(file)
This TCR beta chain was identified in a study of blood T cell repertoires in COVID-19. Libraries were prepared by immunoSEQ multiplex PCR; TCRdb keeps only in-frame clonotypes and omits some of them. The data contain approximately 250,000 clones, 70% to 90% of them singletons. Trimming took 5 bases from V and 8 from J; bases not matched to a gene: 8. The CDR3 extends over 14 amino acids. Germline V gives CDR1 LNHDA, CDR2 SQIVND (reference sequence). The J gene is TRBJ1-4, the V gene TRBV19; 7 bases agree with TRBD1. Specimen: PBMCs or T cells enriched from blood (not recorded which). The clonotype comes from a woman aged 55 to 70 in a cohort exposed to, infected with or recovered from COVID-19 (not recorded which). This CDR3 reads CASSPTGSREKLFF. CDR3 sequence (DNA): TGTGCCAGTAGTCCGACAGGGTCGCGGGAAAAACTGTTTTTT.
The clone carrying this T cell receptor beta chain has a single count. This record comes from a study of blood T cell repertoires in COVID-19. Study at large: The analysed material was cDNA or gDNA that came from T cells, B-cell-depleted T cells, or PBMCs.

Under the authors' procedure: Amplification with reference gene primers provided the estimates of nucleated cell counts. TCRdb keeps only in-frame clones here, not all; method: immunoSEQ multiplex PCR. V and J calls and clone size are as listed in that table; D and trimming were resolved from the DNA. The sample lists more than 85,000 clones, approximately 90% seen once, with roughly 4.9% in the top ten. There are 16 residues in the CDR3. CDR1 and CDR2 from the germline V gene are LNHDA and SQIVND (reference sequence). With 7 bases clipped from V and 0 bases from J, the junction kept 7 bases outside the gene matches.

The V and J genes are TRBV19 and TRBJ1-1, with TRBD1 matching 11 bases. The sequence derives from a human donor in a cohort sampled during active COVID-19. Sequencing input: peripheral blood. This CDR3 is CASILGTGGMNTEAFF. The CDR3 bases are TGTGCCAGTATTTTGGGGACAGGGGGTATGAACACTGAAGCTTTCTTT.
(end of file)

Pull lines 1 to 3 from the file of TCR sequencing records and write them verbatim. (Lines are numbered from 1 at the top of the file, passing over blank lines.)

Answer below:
This TCR beta chain was identified in a study of blood T cell repertoires in COVID-19. Libraries were prepared by immunoSEQ multiplex PCR; TCRdb keeps only in-frame clonotypes and omits some of them. The data contain approximately 250,000 clones, 70% to 90% of them singletons. Trimming took 5 bases from V and 8 from J; bases not matched to a gene: 8. The CDR3 extends over 14 amino acids. Germline V gives CDR1 LNHDA, CDR2 SQIVND (reference sequence). The J gene is TRBJ1-4, the V gene TRBV19; 7 bases agree with TRBD1. Specimen: PBMCs or T cells enriched from blood (not recorded which). The clonotype comes from a woman aged 55 to 70 in a cohort exposed to, infected with or recovered from COVID-19 (not recorded which). This CDR3 reads CASSPTGSREKLFF. CDR3 sequence (DNA): TGTGCCAGTAGTCCGACAGGGTCGCGGGAAAAACTGTTTTTT.
The clone carrying this T cell receptor beta chain has a single count. This record comes from a study of blood T cell repertoires in COVID-19. Study at large: The analysed material was cDNA or gDNA that came from T cells, B-cell-depleted T cells, or PBMCs.

Under the authors' procedure: Amplification with reference gene primers provided the estimates of nucleated cell counts. TCRdb keeps only in-frame clones here, not all; method: immunoSEQ multiplex PCR. V and J calls and clone size are as listed in that table; D and trimming were resolved from the DNA. The sample lists more than 85,000 clones, approximately 90% seen once, with roughly 4.9% in the top ten. There are 16 residues in the CDR3. CDR1 and CDR2 from the germline V gene are LNHDA and SQIVND (reference sequence). With 7 bases clipped from V and 0 bases from J, the junction kept 7 bases outside the gene matches.